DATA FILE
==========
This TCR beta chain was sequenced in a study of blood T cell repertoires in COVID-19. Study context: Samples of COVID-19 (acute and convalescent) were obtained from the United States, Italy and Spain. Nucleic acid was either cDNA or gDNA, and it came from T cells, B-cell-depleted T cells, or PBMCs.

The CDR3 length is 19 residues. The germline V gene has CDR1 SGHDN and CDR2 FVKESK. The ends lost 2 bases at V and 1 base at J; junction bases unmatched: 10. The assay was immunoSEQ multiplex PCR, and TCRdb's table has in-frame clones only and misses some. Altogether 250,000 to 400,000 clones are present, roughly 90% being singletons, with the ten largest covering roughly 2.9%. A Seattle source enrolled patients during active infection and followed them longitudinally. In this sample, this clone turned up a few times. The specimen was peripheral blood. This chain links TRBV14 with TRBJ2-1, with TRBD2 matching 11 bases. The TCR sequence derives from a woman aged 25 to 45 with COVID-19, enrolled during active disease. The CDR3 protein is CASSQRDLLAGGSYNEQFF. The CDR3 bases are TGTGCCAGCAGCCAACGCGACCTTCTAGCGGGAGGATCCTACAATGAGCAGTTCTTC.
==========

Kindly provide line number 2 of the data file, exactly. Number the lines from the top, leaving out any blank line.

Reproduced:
The CDR3 length is 19 residues. The germline V gene has CDR1 SGHDN and CDR2 FVKESK. The ends lost 2 bases at V and 1 base at J; junction bases unmatched: 10. The assay was immunoSEQ multiplex PCR, and TCRdb's table has in-frame clones only and misses some. Altogether 250,000 to 400,000 clones are present, roughly 90% being singletons, with the ten largest covering roughly 2.9%. A Seattle source enrolled patients during active infection and followed them longitudinally. In this sample, this clone turned up a few times. The specimen was peripheral blood. This chain links TRBV14 with TRBJ2-1, with TRBD2 matching 11 bases. The TCR sequence derives from a woman aged 25 to 45 with COVID-19, enrolled during active disease. The CDR3 protein is CASSQRDLLAGGSYNEQFF. The CDR3 bases are TGTGCCAGCAGCCAACGCGACCTTCTAGCGGGAGGATCCTACAATGAGCAGTTCTTC.